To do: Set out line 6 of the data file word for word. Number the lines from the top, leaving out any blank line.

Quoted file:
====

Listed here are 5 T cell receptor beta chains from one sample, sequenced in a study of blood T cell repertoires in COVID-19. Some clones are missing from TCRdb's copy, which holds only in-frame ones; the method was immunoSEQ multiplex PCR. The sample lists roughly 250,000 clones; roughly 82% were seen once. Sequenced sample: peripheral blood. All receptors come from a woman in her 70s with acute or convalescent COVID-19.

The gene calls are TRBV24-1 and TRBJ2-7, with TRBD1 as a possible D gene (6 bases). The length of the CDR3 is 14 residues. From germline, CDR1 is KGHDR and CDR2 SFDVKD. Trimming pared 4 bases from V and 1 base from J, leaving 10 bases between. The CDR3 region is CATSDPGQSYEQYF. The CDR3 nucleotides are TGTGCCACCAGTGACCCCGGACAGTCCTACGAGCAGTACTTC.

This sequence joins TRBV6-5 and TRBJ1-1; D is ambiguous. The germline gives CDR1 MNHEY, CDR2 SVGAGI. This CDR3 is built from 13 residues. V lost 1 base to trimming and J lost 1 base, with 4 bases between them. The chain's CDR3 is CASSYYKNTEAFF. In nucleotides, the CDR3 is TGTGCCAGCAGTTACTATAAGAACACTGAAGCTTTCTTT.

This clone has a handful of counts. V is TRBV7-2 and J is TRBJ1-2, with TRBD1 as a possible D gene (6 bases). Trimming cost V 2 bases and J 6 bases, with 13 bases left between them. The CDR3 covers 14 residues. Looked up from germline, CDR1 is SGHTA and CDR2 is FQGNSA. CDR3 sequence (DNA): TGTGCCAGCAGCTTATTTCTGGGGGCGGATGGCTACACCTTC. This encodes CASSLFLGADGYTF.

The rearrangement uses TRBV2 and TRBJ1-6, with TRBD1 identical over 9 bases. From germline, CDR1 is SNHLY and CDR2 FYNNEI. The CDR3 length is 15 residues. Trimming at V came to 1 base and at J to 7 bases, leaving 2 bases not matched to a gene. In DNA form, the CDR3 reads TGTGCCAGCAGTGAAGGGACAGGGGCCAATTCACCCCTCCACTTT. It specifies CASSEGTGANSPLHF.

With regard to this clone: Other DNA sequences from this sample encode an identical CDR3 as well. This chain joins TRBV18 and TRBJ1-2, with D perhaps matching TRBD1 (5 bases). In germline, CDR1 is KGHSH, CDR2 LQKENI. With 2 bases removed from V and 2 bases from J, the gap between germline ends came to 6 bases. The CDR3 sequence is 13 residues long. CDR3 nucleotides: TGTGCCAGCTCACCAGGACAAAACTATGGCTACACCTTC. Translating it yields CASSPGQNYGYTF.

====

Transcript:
With regard to this clone: Other DNA sequences from this sample encode an identical CDR3 as well. This chain joins TRBV18 and TRBJ1-2, with D perhaps matching TRBD1 (5 bases). In germline, CDR1 is KGHSH, CDR2 LQKENI. With 2 bases removed from V and 2 bases from J, the gap between germline ends came to 6 bases. The CDR3 sequence is 13 residues long. CDR3 nucleotides: TGTGCCAGCTCACCAGGACAAAACTATGGCTACACCTTC. Translating it yields CASSPGQNYGYTF.